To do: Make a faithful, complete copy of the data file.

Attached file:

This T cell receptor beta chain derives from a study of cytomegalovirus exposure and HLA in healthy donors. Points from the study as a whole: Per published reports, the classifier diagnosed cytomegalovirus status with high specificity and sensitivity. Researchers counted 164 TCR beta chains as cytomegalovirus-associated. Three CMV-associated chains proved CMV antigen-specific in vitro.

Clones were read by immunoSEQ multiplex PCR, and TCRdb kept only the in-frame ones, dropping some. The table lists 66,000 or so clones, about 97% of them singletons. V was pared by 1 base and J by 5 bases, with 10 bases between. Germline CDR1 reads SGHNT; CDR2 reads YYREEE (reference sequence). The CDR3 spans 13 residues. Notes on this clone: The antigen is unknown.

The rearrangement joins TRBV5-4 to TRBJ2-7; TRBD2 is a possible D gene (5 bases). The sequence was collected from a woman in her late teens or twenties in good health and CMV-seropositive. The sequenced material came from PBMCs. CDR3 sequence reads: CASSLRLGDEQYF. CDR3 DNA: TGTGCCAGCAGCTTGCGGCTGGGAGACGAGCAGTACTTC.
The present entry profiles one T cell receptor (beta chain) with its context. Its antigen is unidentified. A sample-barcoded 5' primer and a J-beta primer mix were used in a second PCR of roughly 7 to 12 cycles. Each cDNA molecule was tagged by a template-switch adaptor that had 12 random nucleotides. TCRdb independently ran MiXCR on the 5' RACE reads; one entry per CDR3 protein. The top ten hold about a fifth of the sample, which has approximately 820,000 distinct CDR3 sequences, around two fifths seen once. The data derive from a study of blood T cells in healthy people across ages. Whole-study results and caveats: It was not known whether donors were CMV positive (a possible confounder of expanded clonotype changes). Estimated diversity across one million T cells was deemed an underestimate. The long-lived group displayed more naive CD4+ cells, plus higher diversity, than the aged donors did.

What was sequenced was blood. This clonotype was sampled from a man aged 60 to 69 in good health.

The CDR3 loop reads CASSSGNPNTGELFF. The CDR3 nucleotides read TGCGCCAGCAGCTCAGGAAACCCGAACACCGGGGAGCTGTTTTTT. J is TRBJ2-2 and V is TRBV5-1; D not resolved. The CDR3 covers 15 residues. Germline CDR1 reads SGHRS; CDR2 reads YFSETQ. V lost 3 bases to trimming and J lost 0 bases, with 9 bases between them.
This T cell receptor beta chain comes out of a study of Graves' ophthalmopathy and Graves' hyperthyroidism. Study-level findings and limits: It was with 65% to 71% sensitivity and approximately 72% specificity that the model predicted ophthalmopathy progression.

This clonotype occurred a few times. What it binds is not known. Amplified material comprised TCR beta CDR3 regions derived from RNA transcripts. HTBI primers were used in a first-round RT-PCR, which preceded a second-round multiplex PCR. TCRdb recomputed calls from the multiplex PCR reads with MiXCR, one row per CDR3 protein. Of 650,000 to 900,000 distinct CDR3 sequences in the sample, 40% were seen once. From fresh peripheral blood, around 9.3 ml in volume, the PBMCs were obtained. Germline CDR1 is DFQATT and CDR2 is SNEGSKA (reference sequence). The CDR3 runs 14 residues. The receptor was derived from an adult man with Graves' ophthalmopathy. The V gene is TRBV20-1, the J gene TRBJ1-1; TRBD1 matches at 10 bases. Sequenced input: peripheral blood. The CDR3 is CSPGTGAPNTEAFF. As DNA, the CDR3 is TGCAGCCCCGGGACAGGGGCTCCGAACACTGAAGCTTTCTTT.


This T cell receptor beta chain derives from a study of cytomegalovirus exposure and HLA in healthy donors. Points from the study as a whole: Per published reports, the classifier diagnosed cytomegalovirus status with high specificity and sensitivity. Researchers counted 164 TCR beta chains as cytomegalovirus-associated. Three CMV-associated chains proved CMV antigen-specific in vitro.

Clones were read by immunoSEQ multiplex PCR, and TCRdb kept only the in-frame ones, dropping some. The table lists 66,000 or so clones, about 97% of them singletons. V was pared by 1 base and J by 5 bases, with 10 bases between. Germline CDR1 reads SGHNT; CDR2 reads YYREEE (reference sequence). The CDR3 spans 13 residues. Notes on this clone: The antigen is unknown.

The rearrangement joins TRBV5-4 to TRBJ2-7; TRBD2 is a possible D gene (5 bases). The sequence was collected from a woman in her late teens or twenties in good health and CMV-seropositive. The sequenced material came from PBMCs. CDR3 sequence reads: CASSLRLGDEQYF. CDR3 DNA: TGTGCCAGCAGCTTGCGGCTGGGAGACGAGCAGTACTTC.
The present entry profiles one T cell receptor (beta chain) with its context. Its antigen is unidentified. A sample-barcoded 5' primer and a J-beta primer mix were used in a second PCR of roughly 7 to 12 cycles. Each cDNA molecule was tagged by a template-switch adaptor that had 12 random nucleotides. TCRdb independently ran MiXCR on the 5' RACE reads; one entry per CDR3 protein. The top ten hold about a fifth of the sample, which has approximately 820,000 distinct CDR3 sequences, around two fifths seen once. The data derive from a study of blood T cells in healthy people across ages. Whole-study results and caveats: It was not known whether donors were CMV positive (a possible confounder of expanded clonotype changes). Estimated diversity across one million T cells was deemed an underestimate. The long-lived group displayed more naive CD4+ cells, plus higher diversity, than the aged donors did.

What was sequenced was blood. This clonotype was sampled from a man aged 60 to 69 in good health.

The CDR3 loop reads CASSSGNPNTGELFF. The CDR3 nucleotides read TGCGCCAGCAGCTCAGGAAACCCGAACACCGGGGAGCTGTTTTTT. J is TRBJ2-2 and V is TRBV5-1; D not resolved. The CDR3 covers 15 residues. Germline CDR1 reads SGHRS; CDR2 reads YFSETQ. V lost 3 bases to trimming and J lost 0 bases, with 9 bases between them.
This T cell receptor beta chain comes out of a study of Graves' ophthalmopathy and Graves' hyperthyroidism. Study-level findings and limits: It was with 65% to 71% sensitivity and approximately 72% specificity that the model predicted ophthalmopathy progression.

This clonotype occurred a few times. What it binds is not known. Amplified material comprised TCR beta CDR3 regions derived from RNA transcripts. HTBI primers were used in a first-round RT-PCR, which preceded a second-round multiplex PCR. TCRdb recomputed calls from the multiplex PCR reads with MiXCR, one row per CDR3 protein. Of 650,000 to 900,000 distinct CDR3 sequences in the sample, 40% were seen once. From fresh peripheral blood, around 9.3 ml in volume, the PBMCs were obtained. Germline CDR1 is DFQATT and CDR2 is SNEGSKA (reference sequence). The CDR3 runs 14 residues. The receptor was derived from an adult man with Graves' ophthalmopathy. The V gene is TRBV20-1, the J gene TRBJ1-1; TRBD1 matches at 10 bases. Sequenced input: peripheral blood. The CDR3 is CSPGTGAPNTEAFF. As DNA, the CDR3 is TGCAGCCCCGGGACAGGGGCTCCGAACACTGAAGCTTTCTTT.